On my first full day in Seoul I was intending to go on a tour to the DMZ, a place that had always been on my bucket list. Unfortunately I forgot my passport back at the hotel, and no passport meant no tour, which was disappointing. So I decided not to let the fine day go to waste, and headed out to my first cemetery of the day, the Yanghwajin Foreign Missionary Cemetery.
This cemetery is on a bluff that overlooks the Han river, and was established in 1890 after a Presbyterian minister, John Heron, passed away. By this point in time, the foreign population had been expanding in Seoul, and it was clear that a cemetery needed to be created for them. There are approximately 400 people interred here, including the graves of 23 children, in a small, heart-breaking section of the cemetery.
I was surprised by the number of women buried in the cemetery – either those married to other missionaries, or those who chose this type of work as single women. It struck me that, for the longest time, perhaps the only way for woman without any real means to travel and work in the world was to be a missionary. Many of them were involved in schools and hospitals. Since this cemetery was mostly Protestant in nature, and not for the rich and upper class, most of the monuments were simple, but had interesting inscriptions on them.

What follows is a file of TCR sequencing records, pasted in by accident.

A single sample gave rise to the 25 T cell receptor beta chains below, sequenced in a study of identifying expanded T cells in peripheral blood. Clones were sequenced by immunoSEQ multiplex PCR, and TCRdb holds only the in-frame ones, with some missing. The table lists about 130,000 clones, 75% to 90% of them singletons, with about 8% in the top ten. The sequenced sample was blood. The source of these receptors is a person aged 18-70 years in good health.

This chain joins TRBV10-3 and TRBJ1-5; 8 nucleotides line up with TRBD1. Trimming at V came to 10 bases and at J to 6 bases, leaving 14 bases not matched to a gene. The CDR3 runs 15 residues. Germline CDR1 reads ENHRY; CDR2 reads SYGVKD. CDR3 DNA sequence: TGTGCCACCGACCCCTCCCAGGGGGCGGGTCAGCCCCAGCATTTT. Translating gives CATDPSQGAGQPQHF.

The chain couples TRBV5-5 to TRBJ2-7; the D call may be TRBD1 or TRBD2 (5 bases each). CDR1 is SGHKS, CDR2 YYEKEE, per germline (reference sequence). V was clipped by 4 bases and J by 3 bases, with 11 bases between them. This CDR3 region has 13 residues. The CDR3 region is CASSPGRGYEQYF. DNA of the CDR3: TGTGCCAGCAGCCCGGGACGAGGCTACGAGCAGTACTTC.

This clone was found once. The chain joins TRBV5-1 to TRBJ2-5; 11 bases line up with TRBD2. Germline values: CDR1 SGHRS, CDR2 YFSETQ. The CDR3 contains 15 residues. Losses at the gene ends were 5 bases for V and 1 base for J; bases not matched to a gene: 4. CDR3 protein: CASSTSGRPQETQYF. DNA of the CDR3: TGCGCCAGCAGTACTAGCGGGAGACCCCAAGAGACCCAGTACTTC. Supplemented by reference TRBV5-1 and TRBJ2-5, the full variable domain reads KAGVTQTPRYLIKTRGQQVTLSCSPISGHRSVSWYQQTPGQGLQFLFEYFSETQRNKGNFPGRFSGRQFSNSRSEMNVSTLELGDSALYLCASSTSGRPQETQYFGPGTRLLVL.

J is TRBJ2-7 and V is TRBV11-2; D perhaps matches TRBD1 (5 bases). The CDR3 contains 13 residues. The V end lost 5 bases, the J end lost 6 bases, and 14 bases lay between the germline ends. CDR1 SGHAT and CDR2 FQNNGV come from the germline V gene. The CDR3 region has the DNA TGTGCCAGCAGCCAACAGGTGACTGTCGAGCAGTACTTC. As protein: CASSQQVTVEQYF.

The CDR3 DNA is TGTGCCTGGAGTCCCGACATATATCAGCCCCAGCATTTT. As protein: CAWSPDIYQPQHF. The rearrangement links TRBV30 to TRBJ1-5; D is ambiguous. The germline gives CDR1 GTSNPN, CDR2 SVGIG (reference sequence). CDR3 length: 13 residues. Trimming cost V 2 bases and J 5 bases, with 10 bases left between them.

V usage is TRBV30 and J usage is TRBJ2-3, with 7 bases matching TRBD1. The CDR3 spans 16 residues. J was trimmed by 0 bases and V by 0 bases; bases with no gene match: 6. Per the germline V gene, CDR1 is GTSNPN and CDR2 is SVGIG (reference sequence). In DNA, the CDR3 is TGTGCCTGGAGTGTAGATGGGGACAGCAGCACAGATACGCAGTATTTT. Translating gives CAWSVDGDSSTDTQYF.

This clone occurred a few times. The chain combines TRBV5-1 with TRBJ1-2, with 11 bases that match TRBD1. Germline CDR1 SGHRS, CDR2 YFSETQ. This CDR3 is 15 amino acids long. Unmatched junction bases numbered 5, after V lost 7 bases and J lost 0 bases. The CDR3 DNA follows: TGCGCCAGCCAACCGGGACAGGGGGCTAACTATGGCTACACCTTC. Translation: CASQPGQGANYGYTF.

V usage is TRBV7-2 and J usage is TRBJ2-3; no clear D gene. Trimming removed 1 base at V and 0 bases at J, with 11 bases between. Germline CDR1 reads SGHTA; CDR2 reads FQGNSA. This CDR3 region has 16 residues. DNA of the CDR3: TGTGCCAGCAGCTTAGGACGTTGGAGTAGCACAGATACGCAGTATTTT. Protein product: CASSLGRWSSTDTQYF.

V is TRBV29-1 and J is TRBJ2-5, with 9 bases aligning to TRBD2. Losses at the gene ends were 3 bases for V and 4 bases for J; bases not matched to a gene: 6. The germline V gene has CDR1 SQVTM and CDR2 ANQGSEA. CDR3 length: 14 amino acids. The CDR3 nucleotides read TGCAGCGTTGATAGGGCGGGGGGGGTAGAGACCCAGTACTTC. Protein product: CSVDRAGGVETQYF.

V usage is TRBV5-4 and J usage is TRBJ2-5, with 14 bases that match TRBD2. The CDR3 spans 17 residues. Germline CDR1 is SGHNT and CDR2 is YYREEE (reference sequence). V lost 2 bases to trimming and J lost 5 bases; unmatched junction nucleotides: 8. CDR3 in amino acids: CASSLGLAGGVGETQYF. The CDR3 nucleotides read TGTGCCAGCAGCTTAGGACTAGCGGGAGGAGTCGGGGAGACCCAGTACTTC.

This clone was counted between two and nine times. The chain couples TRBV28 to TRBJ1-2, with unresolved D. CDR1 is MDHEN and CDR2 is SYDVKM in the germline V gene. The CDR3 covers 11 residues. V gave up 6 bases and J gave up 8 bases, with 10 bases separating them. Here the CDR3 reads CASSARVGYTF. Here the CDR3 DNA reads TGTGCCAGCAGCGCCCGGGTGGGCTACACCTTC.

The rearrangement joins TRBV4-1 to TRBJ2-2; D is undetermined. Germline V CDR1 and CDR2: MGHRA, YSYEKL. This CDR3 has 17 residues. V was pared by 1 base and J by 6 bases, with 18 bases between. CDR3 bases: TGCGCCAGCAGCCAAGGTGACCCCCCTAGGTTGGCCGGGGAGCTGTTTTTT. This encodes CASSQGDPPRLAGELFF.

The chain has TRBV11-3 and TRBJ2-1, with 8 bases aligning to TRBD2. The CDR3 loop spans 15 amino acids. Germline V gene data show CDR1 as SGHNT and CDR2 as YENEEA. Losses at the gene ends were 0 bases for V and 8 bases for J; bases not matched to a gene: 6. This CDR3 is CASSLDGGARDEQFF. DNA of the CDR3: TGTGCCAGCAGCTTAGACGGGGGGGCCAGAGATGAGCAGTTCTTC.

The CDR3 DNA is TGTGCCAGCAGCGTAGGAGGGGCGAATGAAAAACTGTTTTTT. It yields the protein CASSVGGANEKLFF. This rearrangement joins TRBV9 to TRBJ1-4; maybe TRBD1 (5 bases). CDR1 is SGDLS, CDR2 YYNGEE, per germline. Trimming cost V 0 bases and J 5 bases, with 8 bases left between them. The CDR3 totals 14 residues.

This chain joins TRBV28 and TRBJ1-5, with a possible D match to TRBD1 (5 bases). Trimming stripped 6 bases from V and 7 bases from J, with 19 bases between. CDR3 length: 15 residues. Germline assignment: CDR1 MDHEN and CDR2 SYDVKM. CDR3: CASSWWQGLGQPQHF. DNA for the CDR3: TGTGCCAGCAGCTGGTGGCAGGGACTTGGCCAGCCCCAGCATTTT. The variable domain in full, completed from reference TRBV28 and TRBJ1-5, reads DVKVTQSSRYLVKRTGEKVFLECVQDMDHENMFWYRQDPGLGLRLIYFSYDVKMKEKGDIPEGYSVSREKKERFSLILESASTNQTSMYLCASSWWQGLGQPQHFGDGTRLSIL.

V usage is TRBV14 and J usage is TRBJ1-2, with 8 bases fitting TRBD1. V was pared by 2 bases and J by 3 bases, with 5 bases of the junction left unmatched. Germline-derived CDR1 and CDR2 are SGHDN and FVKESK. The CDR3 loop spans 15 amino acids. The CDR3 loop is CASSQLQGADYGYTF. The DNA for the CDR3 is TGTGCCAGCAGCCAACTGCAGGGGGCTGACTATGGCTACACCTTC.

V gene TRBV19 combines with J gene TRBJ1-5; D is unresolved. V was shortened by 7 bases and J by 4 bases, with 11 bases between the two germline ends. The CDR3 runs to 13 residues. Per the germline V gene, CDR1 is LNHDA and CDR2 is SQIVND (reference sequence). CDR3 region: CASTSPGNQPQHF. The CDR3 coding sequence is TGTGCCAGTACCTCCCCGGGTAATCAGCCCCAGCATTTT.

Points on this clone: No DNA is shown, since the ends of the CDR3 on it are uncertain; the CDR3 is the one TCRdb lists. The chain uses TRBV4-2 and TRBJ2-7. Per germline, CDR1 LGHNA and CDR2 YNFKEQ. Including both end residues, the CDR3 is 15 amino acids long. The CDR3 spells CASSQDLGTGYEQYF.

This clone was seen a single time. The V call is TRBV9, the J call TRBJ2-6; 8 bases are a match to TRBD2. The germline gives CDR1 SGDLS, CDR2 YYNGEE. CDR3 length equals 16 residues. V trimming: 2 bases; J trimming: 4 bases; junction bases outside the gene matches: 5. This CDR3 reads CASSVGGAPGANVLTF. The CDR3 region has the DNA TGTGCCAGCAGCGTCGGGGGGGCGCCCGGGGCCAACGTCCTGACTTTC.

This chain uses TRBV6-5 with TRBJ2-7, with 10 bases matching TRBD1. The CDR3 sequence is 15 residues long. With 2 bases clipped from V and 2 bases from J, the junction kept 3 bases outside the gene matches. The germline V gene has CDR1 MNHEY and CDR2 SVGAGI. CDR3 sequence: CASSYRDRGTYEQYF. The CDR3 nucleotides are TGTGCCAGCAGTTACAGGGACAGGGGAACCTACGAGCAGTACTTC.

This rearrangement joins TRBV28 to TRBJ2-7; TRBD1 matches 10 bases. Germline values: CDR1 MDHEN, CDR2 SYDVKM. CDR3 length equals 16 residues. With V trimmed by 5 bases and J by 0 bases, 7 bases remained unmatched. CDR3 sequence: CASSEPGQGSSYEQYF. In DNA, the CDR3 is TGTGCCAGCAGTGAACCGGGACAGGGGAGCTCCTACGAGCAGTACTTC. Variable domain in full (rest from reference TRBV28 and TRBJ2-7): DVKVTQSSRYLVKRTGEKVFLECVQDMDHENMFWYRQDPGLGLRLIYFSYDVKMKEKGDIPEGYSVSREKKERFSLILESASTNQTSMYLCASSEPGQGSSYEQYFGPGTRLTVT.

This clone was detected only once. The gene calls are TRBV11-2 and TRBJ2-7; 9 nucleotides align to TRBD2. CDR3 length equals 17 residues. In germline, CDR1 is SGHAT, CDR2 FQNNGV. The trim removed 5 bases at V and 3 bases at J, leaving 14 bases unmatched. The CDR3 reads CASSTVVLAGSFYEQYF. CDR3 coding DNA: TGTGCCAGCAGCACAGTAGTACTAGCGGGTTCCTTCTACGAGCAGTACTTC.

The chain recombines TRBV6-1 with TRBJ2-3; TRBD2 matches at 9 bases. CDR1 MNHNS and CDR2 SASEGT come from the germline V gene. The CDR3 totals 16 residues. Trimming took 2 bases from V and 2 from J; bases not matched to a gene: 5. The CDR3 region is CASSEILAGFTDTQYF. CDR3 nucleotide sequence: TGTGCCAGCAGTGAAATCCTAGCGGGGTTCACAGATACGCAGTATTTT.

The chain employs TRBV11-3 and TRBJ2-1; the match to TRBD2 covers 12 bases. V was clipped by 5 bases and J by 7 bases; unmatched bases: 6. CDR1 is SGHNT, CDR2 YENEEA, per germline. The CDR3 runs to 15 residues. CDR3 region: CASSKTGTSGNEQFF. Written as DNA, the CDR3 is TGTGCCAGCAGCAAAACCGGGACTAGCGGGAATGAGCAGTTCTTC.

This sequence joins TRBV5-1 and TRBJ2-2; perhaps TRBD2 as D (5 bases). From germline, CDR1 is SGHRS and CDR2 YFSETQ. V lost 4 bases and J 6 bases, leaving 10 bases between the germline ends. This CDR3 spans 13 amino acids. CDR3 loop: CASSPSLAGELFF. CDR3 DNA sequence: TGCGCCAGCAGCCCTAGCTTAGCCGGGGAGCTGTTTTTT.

The majority of people buried here were missionaries, but there are some soldiers and Christian Koreans. Some of the graves have very visible wounds, evidence that the cemetery was not spared from the ravages of the Korean War. These monuments have been preserved that way, with no restoration planned for them.
This is the first cemetery that I’ve been to in a while that had a fair number of other visitors there when I was visiting. In fact, some women were there having a picnic! Everyone was respectful though, listening to their guides or spending time reading the information provided on the little plaques throughout the cemetery – something I thought was a nice touch, and perhaps something other more well-known cemeteries should consider (although, to be fair, I don’t know how easy that would be to do without making the cemetery look like a real tourist site). Overall, this was a nice place to visit, especially combined with the Jeoldusan Martyr’s Shrine next door.
Monuments: Mostly simple headstones, but many of them contain a wealth of information, such as the background of the person, and what he or she did while in Korea. Many of the stones have the seal of the particular mission the person was associated with.
Grounds: The cemetery is on a small hill – there is a flat path to get around, and stairs to specific areas. The entire site is very well maintained.
Visitors: There were quite a number of visitors when I was there, at least 20, which is quite a lot for such a small cemetery. Apparently it sees over 30,000 Korean visitors a year (and 500 foreign ones).
Photographer Notes: Not much to say here, other than it might be easier to read some of the headstones on a drizzly day (or after the rain). Similarly, a zoom lens would be useful to read some of the details on monuments that are difficult to access.
Cemetery: Yanghwajin Foreign Missionary Cemetery (양화진외국인선교사묘원), also known as Hapjeong-dong (합정동) International Cemetery
Location: Hapjeong-dong. It’s about a five-minute walk south of the station (line 2, exit 7).
Hours: 10:00 – 17:00, daily